I typed "iPod" into the Shopping Beta form, and clicked the search button. Fast but sparse results appeared, with the listings in wrapping lines, which used the available space efficiently. Live.com calls the wrapping lines format "grid", and has an optional format called "text". "Text" eliminates the pictures and produces rather ugly and repetitive-looking result links. It appears to add price comparison functions.
At the top of the results were controls which I took to be for sorting purposes. Each header or label had a downward chevron symbol.
category brand price range seller
Clicking on these, instead of sorting, produced Ajaxy dropdown menus of the brands, sellers, etc. Selecting one narrowed the search results.
There does not appear to be a way to check out. I tried clicking on the link at the top of the module, and was startled to find that a new window opened, and took me to shopping.msn.com. Apparently, I had left my page by performing a Shopping Beta search. The only other controls in the module are "Recent Searches", and links to "Travel essentials", "Tech on sale", and "Summer fashion". Each of these also leads to a new window with an MSN shopping page.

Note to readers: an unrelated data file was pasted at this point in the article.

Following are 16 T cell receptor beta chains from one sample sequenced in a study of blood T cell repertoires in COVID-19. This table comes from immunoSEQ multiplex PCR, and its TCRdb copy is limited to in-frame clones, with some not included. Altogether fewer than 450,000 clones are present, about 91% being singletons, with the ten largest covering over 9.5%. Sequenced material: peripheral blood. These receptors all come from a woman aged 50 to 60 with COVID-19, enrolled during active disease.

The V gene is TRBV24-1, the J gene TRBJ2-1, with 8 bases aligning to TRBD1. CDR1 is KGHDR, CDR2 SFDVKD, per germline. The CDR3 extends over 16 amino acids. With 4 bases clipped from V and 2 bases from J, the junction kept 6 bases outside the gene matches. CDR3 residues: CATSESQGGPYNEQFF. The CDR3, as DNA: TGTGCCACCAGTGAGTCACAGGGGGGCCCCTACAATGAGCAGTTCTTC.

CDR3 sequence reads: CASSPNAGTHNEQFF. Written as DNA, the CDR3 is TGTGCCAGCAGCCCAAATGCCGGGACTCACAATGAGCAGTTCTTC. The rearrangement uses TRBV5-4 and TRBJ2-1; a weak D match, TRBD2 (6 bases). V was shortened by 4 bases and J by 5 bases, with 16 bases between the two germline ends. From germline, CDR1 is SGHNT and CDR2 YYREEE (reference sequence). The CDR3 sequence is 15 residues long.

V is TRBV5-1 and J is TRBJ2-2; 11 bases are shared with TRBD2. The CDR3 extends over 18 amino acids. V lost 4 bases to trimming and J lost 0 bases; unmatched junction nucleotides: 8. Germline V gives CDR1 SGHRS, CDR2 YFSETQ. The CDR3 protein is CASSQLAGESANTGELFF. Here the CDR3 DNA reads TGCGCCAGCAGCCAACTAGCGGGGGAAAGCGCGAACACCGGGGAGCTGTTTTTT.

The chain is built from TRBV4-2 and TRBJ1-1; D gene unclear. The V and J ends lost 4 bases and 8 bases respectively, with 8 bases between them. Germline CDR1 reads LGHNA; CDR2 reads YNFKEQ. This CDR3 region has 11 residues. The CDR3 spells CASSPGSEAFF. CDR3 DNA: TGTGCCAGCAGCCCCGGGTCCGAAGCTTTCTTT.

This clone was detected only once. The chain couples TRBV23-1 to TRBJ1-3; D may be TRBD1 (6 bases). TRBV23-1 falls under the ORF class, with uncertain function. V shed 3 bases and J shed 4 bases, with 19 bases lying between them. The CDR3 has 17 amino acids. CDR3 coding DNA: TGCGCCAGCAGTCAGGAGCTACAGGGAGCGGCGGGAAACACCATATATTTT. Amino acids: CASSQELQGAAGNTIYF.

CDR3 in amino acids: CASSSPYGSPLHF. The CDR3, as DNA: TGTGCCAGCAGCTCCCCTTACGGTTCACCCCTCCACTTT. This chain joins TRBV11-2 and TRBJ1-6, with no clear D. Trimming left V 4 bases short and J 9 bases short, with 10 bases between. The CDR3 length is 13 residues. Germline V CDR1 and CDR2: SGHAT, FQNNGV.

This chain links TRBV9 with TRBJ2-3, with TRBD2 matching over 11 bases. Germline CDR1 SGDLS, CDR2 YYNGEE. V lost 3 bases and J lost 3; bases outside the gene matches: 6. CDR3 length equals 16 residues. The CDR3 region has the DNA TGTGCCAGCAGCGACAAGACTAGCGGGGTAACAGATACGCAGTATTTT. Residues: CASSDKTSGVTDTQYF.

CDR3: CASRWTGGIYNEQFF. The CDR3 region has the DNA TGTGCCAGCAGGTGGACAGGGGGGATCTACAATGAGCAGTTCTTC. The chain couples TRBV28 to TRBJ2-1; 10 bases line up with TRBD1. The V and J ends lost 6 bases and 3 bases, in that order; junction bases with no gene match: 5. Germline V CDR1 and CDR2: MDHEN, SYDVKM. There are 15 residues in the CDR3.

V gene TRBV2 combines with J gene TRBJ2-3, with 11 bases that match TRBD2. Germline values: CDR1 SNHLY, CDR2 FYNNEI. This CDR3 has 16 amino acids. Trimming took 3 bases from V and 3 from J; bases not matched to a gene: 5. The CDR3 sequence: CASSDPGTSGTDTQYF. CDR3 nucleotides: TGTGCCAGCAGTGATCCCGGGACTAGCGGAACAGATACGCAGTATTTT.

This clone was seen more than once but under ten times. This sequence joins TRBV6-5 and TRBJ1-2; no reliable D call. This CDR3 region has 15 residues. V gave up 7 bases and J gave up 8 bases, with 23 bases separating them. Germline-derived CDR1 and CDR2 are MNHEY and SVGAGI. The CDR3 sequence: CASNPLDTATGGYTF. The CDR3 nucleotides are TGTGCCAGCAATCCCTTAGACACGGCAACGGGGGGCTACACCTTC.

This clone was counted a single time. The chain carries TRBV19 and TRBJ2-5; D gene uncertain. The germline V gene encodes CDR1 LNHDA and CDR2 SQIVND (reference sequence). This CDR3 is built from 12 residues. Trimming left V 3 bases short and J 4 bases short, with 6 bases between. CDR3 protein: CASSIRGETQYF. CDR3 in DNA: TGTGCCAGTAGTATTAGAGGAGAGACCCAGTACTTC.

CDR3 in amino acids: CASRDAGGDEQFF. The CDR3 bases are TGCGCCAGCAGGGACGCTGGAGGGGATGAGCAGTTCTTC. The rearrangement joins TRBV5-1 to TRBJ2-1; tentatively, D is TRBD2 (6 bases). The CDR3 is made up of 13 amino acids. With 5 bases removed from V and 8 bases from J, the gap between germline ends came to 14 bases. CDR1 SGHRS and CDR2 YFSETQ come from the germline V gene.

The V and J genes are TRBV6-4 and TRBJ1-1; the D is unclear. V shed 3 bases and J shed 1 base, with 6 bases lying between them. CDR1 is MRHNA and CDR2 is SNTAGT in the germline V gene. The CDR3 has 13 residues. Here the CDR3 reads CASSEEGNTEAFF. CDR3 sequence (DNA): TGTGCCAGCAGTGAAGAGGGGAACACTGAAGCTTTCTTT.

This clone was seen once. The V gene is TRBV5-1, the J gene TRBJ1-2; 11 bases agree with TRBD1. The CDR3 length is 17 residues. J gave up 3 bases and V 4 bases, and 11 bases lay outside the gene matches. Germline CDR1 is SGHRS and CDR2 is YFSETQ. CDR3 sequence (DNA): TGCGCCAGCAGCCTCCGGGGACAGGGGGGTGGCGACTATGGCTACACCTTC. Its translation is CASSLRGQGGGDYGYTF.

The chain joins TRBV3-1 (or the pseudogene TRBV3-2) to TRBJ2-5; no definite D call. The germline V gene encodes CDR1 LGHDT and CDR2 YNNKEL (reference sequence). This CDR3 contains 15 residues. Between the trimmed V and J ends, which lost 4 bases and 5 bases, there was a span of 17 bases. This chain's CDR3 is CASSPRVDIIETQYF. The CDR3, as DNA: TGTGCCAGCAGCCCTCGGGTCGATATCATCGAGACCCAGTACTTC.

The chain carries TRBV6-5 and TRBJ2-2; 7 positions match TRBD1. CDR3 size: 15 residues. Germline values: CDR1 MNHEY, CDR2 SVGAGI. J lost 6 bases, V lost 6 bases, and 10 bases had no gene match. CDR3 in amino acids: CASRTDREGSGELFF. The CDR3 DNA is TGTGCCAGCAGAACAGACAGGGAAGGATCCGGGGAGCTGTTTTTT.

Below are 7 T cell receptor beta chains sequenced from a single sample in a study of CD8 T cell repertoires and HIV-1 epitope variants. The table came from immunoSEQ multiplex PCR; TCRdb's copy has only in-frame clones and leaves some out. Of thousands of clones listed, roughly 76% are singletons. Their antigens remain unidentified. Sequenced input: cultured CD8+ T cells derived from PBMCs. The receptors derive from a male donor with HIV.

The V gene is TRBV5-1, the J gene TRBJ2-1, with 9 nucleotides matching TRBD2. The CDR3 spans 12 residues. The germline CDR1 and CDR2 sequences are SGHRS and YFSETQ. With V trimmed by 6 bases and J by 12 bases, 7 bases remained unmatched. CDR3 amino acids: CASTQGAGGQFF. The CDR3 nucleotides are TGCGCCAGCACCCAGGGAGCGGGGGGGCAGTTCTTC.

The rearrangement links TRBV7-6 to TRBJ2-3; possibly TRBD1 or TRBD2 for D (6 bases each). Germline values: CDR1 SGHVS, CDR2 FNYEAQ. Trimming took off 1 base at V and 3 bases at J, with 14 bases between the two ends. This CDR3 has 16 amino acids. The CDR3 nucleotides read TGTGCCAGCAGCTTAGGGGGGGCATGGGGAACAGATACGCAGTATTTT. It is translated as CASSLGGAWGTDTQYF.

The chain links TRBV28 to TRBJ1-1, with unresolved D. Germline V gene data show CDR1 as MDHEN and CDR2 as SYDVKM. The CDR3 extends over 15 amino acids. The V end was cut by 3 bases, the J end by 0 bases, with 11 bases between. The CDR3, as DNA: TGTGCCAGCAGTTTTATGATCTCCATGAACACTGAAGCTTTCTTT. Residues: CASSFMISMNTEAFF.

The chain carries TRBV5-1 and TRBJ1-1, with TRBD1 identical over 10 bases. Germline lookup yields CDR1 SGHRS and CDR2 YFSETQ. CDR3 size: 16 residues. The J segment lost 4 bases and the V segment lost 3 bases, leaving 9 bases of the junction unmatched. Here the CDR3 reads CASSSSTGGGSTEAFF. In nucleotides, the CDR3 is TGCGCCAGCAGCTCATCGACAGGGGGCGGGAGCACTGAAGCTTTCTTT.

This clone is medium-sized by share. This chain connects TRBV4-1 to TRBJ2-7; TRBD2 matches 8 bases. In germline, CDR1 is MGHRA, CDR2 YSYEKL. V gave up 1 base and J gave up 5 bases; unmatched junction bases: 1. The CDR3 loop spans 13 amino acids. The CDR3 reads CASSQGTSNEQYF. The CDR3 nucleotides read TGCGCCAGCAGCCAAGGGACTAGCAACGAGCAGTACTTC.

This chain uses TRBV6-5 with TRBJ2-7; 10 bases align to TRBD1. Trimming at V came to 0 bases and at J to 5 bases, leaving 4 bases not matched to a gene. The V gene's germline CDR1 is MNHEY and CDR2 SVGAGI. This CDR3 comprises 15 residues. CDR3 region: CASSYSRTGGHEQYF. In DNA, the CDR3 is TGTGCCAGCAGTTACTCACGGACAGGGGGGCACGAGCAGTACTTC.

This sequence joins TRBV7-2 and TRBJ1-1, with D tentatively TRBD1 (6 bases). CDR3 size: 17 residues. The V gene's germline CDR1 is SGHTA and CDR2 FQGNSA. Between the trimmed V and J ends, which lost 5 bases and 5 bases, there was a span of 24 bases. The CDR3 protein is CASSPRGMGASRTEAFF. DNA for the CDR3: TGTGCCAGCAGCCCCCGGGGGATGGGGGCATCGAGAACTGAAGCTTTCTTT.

There is a colored divider bar that links "back to my page". This is only necessary because the current module, Shopping Beta search results, has replaced mail, slashdot, and my other widgets on that page. So, unlike Pageflakes.com, google.com/ig, and my.yahoo.com, these do not appear to be functional widgets within pages. They are little more than links to existing Microsoft pages, and a little Ajax to make it possible to find the links and drag them around. Some functions take over "my page", the composition of widgets that I made for a purpose. We do have our reasons for mashing together different content, right? Others open in a new window, representing an even greater disconnect.
It would seem that CNET's Ina Fried got it right when writing "Is Windows Live just another name for MSN?" But that was November 3, 2005, a couple of days after Windows Live was announced. Nine months later, I ask, "is this thing live?"